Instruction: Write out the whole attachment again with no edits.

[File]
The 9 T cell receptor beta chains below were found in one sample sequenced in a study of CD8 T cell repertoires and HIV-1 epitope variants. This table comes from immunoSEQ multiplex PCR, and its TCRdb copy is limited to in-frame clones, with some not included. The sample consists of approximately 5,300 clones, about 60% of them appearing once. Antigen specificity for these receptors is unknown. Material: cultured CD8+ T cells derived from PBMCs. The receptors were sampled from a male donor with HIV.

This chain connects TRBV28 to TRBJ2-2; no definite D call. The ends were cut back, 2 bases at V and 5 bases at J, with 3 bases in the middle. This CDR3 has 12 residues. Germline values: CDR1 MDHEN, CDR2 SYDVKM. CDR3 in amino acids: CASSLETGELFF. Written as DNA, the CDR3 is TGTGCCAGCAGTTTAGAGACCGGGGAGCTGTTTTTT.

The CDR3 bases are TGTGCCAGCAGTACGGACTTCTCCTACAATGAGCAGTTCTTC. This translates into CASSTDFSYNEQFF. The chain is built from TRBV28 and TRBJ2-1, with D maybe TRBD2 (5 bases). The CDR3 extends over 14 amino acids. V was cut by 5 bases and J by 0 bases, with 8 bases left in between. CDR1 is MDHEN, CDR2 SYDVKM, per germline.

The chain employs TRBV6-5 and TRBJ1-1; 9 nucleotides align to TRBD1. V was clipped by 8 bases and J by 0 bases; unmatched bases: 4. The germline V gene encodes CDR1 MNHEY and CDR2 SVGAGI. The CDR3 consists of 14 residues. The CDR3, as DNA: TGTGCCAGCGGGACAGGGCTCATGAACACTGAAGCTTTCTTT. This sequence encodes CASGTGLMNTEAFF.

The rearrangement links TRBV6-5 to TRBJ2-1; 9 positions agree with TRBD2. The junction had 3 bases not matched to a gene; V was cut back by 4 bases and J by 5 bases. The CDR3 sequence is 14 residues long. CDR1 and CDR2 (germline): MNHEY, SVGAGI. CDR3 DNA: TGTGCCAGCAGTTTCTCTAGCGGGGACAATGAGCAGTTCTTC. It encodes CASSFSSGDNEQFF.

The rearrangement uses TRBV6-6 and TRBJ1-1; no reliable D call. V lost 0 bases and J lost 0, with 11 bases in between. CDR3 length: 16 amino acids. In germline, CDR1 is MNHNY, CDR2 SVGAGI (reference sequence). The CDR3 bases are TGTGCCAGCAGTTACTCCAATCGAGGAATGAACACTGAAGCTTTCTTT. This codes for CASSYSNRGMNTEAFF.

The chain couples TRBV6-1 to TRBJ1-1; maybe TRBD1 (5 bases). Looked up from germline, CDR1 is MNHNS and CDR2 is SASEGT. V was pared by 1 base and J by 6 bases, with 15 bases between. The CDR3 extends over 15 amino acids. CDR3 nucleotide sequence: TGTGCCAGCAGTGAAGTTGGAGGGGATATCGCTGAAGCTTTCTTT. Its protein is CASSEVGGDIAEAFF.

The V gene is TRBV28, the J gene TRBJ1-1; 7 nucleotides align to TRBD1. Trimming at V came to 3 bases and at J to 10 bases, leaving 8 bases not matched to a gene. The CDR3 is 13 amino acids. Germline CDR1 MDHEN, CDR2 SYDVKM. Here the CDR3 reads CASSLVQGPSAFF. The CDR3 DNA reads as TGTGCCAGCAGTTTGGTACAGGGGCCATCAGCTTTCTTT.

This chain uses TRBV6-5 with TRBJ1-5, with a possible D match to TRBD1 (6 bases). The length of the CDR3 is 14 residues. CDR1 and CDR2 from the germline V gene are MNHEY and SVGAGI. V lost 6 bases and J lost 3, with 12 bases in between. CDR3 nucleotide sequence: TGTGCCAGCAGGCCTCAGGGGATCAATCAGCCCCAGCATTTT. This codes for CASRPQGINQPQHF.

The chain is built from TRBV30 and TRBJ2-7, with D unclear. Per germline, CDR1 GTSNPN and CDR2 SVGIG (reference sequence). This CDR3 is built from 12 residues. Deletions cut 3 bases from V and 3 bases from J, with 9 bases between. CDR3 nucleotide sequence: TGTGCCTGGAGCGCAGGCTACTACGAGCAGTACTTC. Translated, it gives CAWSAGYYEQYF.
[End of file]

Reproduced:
The 9 T cell receptor beta chains below were found in one sample sequenced in a study of CD8 T cell repertoires and HIV-1 epitope variants. This table comes from immunoSEQ multiplex PCR, and its TCRdb copy is limited to in-frame clones, with some not included. The sample consists of approximately 5,300 clones, about 60% of them appearing once. Antigen specificity for these receptors is unknown. Material: cultured CD8+ T cells derived from PBMCs. The receptors were sampled from a male donor with HIV.

This chain connects TRBV28 to TRBJ2-2; no definite D call. The ends were cut back, 2 bases at V and 5 bases at J, with 3 bases in the middle. This CDR3 has 12 residues. Germline values: CDR1 MDHEN, CDR2 SYDVKM. CDR3 in amino acids: CASSLETGELFF. Written as DNA, the CDR3 is TGTGCCAGCAGTTTAGAGACCGGGGAGCTGTTTTTT.

The CDR3 bases are TGTGCCAGCAGTACGGACTTCTCCTACAATGAGCAGTTCTTC. This translates into CASSTDFSYNEQFF. The chain is built from TRBV28 and TRBJ2-1, with D maybe TRBD2 (5 bases). The CDR3 extends over 14 amino acids. V was cut by 5 bases and J by 0 bases, with 8 bases left in between. CDR1 is MDHEN, CDR2 SYDVKM, per germline.

The chain employs TRBV6-5 and TRBJ1-1; 9 nucleotides align to TRBD1. V was clipped by 8 bases and J by 0 bases; unmatched bases: 4. The germline V gene encodes CDR1 MNHEY and CDR2 SVGAGI. The CDR3 consists of 14 residues. The CDR3, as DNA: TGTGCCAGCGGGACAGGGCTCATGAACACTGAAGCTTTCTTT. This sequence encodes CASGTGLMNTEAFF.

The rearrangement links TRBV6-5 to TRBJ2-1; 9 positions agree with TRBD2. The junction had 3 bases not matched to a gene; V was cut back by 4 bases and J by 5 bases. The CDR3 sequence is 14 residues long. CDR1 and CDR2 (germline): MNHEY, SVGAGI. CDR3 DNA: TGTGCCAGCAGTTTCTCTAGCGGGGACAATGAGCAGTTCTTC. It encodes CASSFSSGDNEQFF.

The rearrangement uses TRBV6-6 and TRBJ1-1; no reliable D call. V lost 0 bases and J lost 0, with 11 bases in between. CDR3 length: 16 amino acids. In germline, CDR1 is MNHNY, CDR2 SVGAGI (reference sequence). The CDR3 bases are TGTGCCAGCAGTTACTCCAATCGAGGAATGAACACTGAAGCTTTCTTT. This codes for CASSYSNRGMNTEAFF.

The chain couples TRBV6-1 to TRBJ1-1; maybe TRBD1 (5 bases). Looked up from germline, CDR1 is MNHNS and CDR2 is SASEGT. V was pared by 1 base and J by 6 bases, with 15 bases between. The CDR3 extends over 15 amino acids. CDR3 nucleotide sequence: TGTGCCAGCAGTGAAGTTGGAGGGGATATCGCTGAAGCTTTCTTT. Its protein is CASSEVGGDIAEAFF.

The V gene is TRBV28, the J gene TRBJ1-1; 7 nucleotides align to TRBD1. Trimming at V came to 3 bases and at J to 10 bases, leaving 8 bases not matched to a gene. The CDR3 is 13 amino acids. Germline CDR1 MDHEN, CDR2 SYDVKM. Here the CDR3 reads CASSLVQGPSAFF. The CDR3 DNA reads as TGTGCCAGCAGTTTGGTACAGGGGCCATCAGCTTTCTTT.

This chain uses TRBV6-5 with TRBJ1-5, with a possible D match to TRBD1 (6 bases). The length of the CDR3 is 14 residues. CDR1 and CDR2 from the germline V gene are MNHEY and SVGAGI. V lost 6 bases and J lost 3, with 12 bases in between. CDR3 nucleotide sequence: TGTGCCAGCAGGCCTCAGGGGATCAATCAGCCCCAGCATTTT. This codes for CASRPQGINQPQHF.

The chain is built from TRBV30 and TRBJ2-7, with D unclear. Per germline, CDR1 GTSNPN and CDR2 SVGIG (reference sequence). This CDR3 is built from 12 residues. Deletions cut 3 bases from V and 3 bases from J, with 9 bases between. CDR3 nucleotide sequence: TGTGCCTGGAGCGCAGGCTACTACGAGCAGTACTTC. Translated, it gives CAWSAGYYEQYF.